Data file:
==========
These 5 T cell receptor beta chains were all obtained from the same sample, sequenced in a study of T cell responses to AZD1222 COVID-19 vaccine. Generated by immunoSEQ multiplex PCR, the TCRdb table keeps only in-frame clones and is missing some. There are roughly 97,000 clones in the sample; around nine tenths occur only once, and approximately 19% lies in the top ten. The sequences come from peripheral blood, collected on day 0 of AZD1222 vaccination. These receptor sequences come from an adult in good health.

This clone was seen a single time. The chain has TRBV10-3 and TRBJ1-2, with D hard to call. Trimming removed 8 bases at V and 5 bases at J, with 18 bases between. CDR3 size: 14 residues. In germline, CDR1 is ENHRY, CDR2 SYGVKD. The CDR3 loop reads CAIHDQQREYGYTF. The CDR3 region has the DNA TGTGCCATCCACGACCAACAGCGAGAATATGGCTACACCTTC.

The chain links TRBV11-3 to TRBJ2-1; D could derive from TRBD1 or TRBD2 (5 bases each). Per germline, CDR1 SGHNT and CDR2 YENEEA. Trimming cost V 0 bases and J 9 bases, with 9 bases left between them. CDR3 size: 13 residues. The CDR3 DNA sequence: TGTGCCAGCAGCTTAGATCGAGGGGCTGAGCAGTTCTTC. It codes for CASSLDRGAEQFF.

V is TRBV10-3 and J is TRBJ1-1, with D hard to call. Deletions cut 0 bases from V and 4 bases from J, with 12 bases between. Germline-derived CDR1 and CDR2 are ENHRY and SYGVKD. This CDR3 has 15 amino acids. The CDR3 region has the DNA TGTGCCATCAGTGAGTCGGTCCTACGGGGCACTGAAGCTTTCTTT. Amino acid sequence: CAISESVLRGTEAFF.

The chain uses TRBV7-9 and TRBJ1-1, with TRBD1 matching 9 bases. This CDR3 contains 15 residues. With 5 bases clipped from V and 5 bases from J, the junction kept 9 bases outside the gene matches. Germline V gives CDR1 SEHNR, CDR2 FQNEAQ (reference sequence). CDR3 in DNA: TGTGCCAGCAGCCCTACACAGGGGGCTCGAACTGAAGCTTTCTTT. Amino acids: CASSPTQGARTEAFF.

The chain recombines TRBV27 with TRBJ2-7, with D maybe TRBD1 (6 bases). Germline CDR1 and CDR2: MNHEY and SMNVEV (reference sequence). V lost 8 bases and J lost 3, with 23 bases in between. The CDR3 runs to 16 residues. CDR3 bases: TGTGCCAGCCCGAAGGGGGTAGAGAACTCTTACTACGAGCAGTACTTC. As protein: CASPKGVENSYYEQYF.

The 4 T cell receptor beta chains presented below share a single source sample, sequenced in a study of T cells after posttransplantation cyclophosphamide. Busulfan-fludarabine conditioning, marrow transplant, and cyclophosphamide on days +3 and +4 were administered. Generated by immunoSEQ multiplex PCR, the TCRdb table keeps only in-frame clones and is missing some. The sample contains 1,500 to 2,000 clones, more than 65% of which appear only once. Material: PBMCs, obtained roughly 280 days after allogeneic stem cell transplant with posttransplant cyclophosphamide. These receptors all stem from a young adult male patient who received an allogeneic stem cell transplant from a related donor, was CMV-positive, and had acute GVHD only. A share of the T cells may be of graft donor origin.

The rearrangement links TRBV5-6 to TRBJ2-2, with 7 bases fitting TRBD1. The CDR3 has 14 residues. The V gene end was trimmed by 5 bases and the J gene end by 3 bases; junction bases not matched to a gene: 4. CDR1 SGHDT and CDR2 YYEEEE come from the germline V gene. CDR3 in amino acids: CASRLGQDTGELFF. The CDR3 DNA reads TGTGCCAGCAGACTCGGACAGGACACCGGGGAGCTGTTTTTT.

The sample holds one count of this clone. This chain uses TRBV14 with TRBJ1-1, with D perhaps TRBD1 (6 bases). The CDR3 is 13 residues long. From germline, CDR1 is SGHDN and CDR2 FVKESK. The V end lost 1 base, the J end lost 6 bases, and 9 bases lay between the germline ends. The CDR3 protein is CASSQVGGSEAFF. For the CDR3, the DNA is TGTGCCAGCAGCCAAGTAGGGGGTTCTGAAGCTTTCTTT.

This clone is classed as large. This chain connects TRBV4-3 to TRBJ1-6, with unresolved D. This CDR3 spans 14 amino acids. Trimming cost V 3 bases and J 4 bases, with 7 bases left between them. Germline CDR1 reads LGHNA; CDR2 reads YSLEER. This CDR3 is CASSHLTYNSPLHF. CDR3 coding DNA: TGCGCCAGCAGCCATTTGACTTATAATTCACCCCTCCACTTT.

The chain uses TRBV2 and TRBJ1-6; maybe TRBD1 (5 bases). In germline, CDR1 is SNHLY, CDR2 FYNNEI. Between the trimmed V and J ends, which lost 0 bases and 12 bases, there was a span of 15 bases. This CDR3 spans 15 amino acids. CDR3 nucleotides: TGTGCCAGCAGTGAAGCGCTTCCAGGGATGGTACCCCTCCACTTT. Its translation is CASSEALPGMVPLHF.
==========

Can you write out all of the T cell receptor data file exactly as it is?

These 5 T cell receptor beta chains were all obtained from the same sample, sequenced in a study of T cell responses to AZD1222 COVID-19 vaccine. Generated by immunoSEQ multiplex PCR, the TCRdb table keeps only in-frame clones and is missing some. There are roughly 97,000 clones in the sample; around nine tenths occur only once, and approximately 19% lies in the top ten. The sequences come from peripheral blood, collected on day 0 of AZD1222 vaccination. These receptor sequences come from an adult in good health.

This clone was seen a single time. The chain has TRBV10-3 and TRBJ1-2, with D hard to call. Trimming removed 8 bases at V and 5 bases at J, with 18 bases between. CDR3 size: 14 residues. In germline, CDR1 is ENHRY, CDR2 SYGVKD. The CDR3 loop reads CAIHDQQREYGYTF. The CDR3 region has the DNA TGTGCCATCCACGACCAACAGCGAGAATATGGCTACACCTTC.

The chain links TRBV11-3 to TRBJ2-1; D could derive from TRBD1 or TRBD2 (5 bases each). Per germline, CDR1 SGHNT and CDR2 YENEEA. Trimming cost V 0 bases and J 9 bases, with 9 bases left between them. CDR3 size: 13 residues. The CDR3 DNA sequence: TGTGCCAGCAGCTTAGATCGAGGGGCTGAGCAGTTCTTC. It codes for CASSLDRGAEQFF.

V is TRBV10-3 and J is TRBJ1-1, with D hard to call. Deletions cut 0 bases from V and 4 bases from J, with 12 bases between. Germline-derived CDR1 and CDR2 are ENHRY and SYGVKD. This CDR3 has 15 amino acids. The CDR3 region has the DNA TGTGCCATCAGTGAGTCGGTCCTACGGGGCACTGAAGCTTTCTTT. Amino acid sequence: CAISESVLRGTEAFF.

The chain uses TRBV7-9 and TRBJ1-1, with TRBD1 matching 9 bases. This CDR3 contains 15 residues. With 5 bases clipped from V and 5 bases from J, the junction kept 9 bases outside the gene matches. Germline V gives CDR1 SEHNR, CDR2 FQNEAQ (reference sequence). CDR3 in DNA: TGTGCCAGCAGCCCTACACAGGGGGCTCGAACTGAAGCTTTCTTT. Amino acids: CASSPTQGARTEAFF.

The chain recombines TRBV27 with TRBJ2-7, with D maybe TRBD1 (6 bases). Germline CDR1 and CDR2: MNHEY and SMNVEV (reference sequence). V lost 8 bases and J lost 3, with 23 bases in between. The CDR3 runs to 16 residues. CDR3 bases: TGTGCCAGCCCGAAGGGGGTAGAGAACTCTTACTACGAGCAGTACTTC. As protein: CASPKGVENSYYEQYF.

The 4 T cell receptor beta chains presented below share a single source sample, sequenced in a study of T cells after posttransplantation cyclophosphamide. Busulfan-fludarabine conditioning, marrow transplant, and cyclophosphamide on days +3 and +4 were administered. Generated by immunoSEQ multiplex PCR, the TCRdb table keeps only in-frame clones and is missing some. The sample contains 1,500 to 2,000 clones, more than 65% of which appear only once. Material: PBMCs, obtained roughly 280 days after allogeneic stem cell transplant with posttransplant cyclophosphamide. These receptors all stem from a young adult male patient who received an allogeneic stem cell transplant from a related donor, was CMV-positive, and had acute GVHD only. A share of the T cells may be of graft donor origin.

The rearrangement links TRBV5-6 to TRBJ2-2, with 7 bases fitting TRBD1. The CDR3 has 14 residues. The V gene end was trimmed by 5 bases and the J gene end by 3 bases; junction bases not matched to a gene: 4. CDR1 SGHDT and CDR2 YYEEEE come from the germline V gene. CDR3 in amino acids: CASRLGQDTGELFF. The CDR3 DNA reads TGTGCCAGCAGACTCGGACAGGACACCGGGGAGCTGTTTTTT.

The sample holds one count of this clone. This chain uses TRBV14 with TRBJ1-1, with D perhaps TRBD1 (6 bases). The CDR3 is 13 residues long. From germline, CDR1 is SGHDN and CDR2 FVKESK. The V end lost 1 base, the J end lost 6 bases, and 9 bases lay between the germline ends. The CDR3 protein is CASSQVGGSEAFF. For the CDR3, the DNA is TGTGCCAGCAGCCAAGTAGGGGGTTCTGAAGCTTTCTTT.

This clone is classed as large. This chain connects TRBV4-3 to TRBJ1-6, with unresolved D. This CDR3 spans 14 amino acids. Trimming cost V 3 bases and J 4 bases, with 7 bases left between them. Germline CDR1 reads LGHNA; CDR2 reads YSLEER. This CDR3 is CASSHLTYNSPLHF. CDR3 coding DNA: TGCGCCAGCAGCCATTTGACTTATAATTCACCCCTCCACTTT.

The chain uses TRBV2 and TRBJ1-6; maybe TRBD1 (5 bases). In germline, CDR1 is SNHLY, CDR2 FYNNEI. Between the trimmed V and J ends, which lost 0 bases and 12 bases, there was a span of 15 bases. This CDR3 spans 15 amino acids. CDR3 nucleotides: TGTGCCAGCAGTGAAGCGCTTCCAGGGATGGTACCCCTCCACTTT. Its translation is CASSEALPGMVPLHF.